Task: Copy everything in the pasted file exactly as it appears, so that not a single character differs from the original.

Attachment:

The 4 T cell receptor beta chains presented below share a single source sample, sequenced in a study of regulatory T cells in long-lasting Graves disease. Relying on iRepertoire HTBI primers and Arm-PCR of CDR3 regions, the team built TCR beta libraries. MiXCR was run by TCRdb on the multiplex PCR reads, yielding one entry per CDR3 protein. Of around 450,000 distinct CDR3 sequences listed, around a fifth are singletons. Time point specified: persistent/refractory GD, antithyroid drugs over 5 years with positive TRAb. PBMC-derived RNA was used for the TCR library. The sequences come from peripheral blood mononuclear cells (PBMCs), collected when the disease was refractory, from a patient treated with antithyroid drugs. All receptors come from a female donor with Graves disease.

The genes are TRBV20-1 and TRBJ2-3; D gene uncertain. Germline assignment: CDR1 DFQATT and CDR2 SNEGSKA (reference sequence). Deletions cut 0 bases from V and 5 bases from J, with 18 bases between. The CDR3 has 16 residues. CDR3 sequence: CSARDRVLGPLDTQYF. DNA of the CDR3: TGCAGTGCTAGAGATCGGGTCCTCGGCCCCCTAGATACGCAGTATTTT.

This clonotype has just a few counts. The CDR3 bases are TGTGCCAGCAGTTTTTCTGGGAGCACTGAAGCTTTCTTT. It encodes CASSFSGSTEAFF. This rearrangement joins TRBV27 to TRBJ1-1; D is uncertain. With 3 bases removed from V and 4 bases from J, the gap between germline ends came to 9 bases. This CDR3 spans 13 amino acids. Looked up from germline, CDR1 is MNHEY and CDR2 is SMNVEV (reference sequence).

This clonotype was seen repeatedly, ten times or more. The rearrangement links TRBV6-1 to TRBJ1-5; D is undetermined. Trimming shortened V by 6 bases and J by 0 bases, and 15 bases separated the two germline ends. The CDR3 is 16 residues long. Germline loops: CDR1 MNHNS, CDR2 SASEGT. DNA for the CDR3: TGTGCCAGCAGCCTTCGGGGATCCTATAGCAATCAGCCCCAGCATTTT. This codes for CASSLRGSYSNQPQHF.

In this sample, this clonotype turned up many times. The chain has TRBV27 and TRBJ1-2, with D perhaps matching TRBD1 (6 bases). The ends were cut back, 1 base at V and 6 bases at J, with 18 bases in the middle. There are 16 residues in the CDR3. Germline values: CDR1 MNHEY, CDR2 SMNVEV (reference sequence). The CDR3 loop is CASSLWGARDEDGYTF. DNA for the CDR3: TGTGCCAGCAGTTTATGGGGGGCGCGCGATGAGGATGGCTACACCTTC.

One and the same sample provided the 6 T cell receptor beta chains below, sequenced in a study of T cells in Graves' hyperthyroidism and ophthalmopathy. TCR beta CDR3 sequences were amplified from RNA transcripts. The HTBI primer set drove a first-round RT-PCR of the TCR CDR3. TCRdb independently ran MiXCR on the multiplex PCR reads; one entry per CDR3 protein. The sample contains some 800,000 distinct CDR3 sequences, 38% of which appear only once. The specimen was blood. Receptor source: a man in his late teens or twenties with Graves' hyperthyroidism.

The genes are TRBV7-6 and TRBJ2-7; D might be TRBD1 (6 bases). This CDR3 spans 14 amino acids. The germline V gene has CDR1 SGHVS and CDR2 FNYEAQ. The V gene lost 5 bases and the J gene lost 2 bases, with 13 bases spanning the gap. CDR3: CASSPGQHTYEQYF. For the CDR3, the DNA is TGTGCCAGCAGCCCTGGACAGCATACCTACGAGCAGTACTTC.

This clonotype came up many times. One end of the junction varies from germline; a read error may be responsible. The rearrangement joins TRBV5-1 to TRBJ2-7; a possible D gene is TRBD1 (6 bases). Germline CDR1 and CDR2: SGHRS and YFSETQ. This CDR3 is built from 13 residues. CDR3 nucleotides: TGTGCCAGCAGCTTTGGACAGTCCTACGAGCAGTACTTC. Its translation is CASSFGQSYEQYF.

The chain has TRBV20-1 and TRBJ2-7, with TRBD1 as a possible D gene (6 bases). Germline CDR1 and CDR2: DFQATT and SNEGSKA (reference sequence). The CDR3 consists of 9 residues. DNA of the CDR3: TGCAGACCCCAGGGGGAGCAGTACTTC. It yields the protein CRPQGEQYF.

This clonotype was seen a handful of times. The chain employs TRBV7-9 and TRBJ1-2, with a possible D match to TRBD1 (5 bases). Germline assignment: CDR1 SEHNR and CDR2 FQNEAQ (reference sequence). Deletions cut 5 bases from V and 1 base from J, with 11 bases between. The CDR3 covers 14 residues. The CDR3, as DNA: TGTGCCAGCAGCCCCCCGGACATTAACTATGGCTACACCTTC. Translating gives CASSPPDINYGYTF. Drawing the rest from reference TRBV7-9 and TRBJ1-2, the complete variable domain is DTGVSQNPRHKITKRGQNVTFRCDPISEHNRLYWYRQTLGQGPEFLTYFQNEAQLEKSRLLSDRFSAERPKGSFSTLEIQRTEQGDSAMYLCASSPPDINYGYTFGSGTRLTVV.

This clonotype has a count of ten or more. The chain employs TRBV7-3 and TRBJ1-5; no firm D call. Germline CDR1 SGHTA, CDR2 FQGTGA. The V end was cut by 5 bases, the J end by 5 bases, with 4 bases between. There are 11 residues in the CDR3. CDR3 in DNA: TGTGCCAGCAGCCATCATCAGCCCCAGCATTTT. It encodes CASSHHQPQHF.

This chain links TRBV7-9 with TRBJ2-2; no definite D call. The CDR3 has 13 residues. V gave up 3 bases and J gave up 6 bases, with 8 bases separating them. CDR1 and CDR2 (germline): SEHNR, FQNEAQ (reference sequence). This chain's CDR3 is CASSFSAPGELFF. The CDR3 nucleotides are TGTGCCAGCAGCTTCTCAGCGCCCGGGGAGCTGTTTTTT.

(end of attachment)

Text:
The 4 T cell receptor beta chains presented below share a single source sample, sequenced in a study of regulatory T cells in long-lasting Graves disease. Relying on iRepertoire HTBI primers and Arm-PCR of CDR3 regions, the team built TCR beta libraries. MiXCR was run by TCRdb on the multiplex PCR reads, yielding one entry per CDR3 protein. Of around 450,000 distinct CDR3 sequences listed, around a fifth are singletons. Time point specified: persistent/refractory GD, antithyroid drugs over 5 years with positive TRAb. PBMC-derived RNA was used for the TCR library. The sequences come from peripheral blood mononuclear cells (PBMCs), collected when the disease was refractory, from a patient treated with antithyroid drugs. All receptors come from a female donor with Graves disease.

The genes are TRBV20-1 and TRBJ2-3; D gene uncertain. Germline assignment: CDR1 DFQATT and CDR2 SNEGSKA (reference sequence). Deletions cut 0 bases from V and 5 bases from J, with 18 bases between. The CDR3 has 16 residues. CDR3 sequence: CSARDRVLGPLDTQYF. DNA of the CDR3: TGCAGTGCTAGAGATCGGGTCCTCGGCCCCCTAGATACGCAGTATTTT.

This clonotype has just a few counts. The CDR3 bases are TGTGCCAGCAGTTTTTCTGGGAGCACTGAAGCTTTCTTT. It encodes CASSFSGSTEAFF. This rearrangement joins TRBV27 to TRBJ1-1; D is uncertain. With 3 bases removed from V and 4 bases from J, the gap between germline ends came to 9 bases. This CDR3 spans 13 amino acids. Looked up from germline, CDR1 is MNHEY and CDR2 is SMNVEV (reference sequence).

This clonotype was seen repeatedly, ten times or more. The rearrangement links TRBV6-1 to TRBJ1-5; D is undetermined. Trimming shortened V by 6 bases and J by 0 bases, and 15 bases separated the two germline ends. The CDR3 is 16 residues long. Germline loops: CDR1 MNHNS, CDR2 SASEGT. DNA for the CDR3: TGTGCCAGCAGCCTTCGGGGATCCTATAGCAATCAGCCCCAGCATTTT. This codes for CASSLRGSYSNQPQHF.

In this sample, this clonotype turned up many times. The chain has TRBV27 and TRBJ1-2, with D perhaps matching TRBD1 (6 bases). The ends were cut back, 1 base at V and 6 bases at J, with 18 bases in the middle. There are 16 residues in the CDR3. Germline values: CDR1 MNHEY, CDR2 SMNVEV (reference sequence). The CDR3 loop is CASSLWGARDEDGYTF. DNA for the CDR3: TGTGCCAGCAGTTTATGGGGGGCGCGCGATGAGGATGGCTACACCTTC.

One and the same sample provided the 6 T cell receptor beta chains below, sequenced in a study of T cells in Graves' hyperthyroidism and ophthalmopathy. TCR beta CDR3 sequences were amplified from RNA transcripts. The HTBI primer set drove a first-round RT-PCR of the TCR CDR3. TCRdb independently ran MiXCR on the multiplex PCR reads; one entry per CDR3 protein. The sample contains some 800,000 distinct CDR3 sequences, 38% of which appear only once. The specimen was blood. Receptor source: a man in his late teens or twenties with Graves' hyperthyroidism.

The genes are TRBV7-6 and TRBJ2-7; D might be TRBD1 (6 bases). This CDR3 spans 14 amino acids. The germline V gene has CDR1 SGHVS and CDR2 FNYEAQ. The V gene lost 5 bases and the J gene lost 2 bases, with 13 bases spanning the gap. CDR3: CASSPGQHTYEQYF. For the CDR3, the DNA is TGTGCCAGCAGCCCTGGACAGCATACCTACGAGCAGTACTTC.

This clonotype came up many times. One end of the junction varies from germline; a read error may be responsible. The rearrangement joins TRBV5-1 to TRBJ2-7; a possible D gene is TRBD1 (6 bases). Germline CDR1 and CDR2: SGHRS and YFSETQ. This CDR3 is built from 13 residues. CDR3 nucleotides: TGTGCCAGCAGCTTTGGACAGTCCTACGAGCAGTACTTC. Its translation is CASSFGQSYEQYF.

The chain has TRBV20-1 and TRBJ2-7, with TRBD1 as a possible D gene (6 bases). Germline CDR1 and CDR2: DFQATT and SNEGSKA (reference sequence). The CDR3 consists of 9 residues. DNA of the CDR3: TGCAGACCCCAGGGGGAGCAGTACTTC. It yields the protein CRPQGEQYF.

This clonotype was seen a handful of times. The chain employs TRBV7-9 and TRBJ1-2, with a possible D match to TRBD1 (5 bases). Germline assignment: CDR1 SEHNR and CDR2 FQNEAQ (reference sequence). Deletions cut 5 bases from V and 1 base from J, with 11 bases between. The CDR3 covers 14 residues. The CDR3, as DNA: TGTGCCAGCAGCCCCCCGGACATTAACTATGGCTACACCTTC. Translating gives CASSPPDINYGYTF. Drawing the rest from reference TRBV7-9 and TRBJ1-2, the complete variable domain is DTGVSQNPRHKITKRGQNVTFRCDPISEHNRLYWYRQTLGQGPEFLTYFQNEAQLEKSRLLSDRFSAERPKGSFSTLEIQRTEQGDSAMYLCASSPPDINYGYTFGSGTRLTVV.

This clonotype has a count of ten or more. The chain employs TRBV7-3 and TRBJ1-5; no firm D call. Germline CDR1 SGHTA, CDR2 FQGTGA. The V end was cut by 5 bases, the J end by 5 bases, with 4 bases between. There are 11 residues in the CDR3. CDR3 in DNA: TGTGCCAGCAGCCATCATCAGCCCCAGCATTTT. It encodes CASSHHQPQHF.

This chain links TRBV7-9 with TRBJ2-2; no definite D call. The CDR3 has 13 residues. V gave up 3 bases and J gave up 6 bases, with 8 bases separating them. CDR1 and CDR2 (germline): SEHNR, FQNEAQ (reference sequence). This chain's CDR3 is CASSFSAPGELFF. The CDR3 nucleotides are TGTGCCAGCAGCTTCTCAGCGCCCGGGGAGCTGTTTTTT.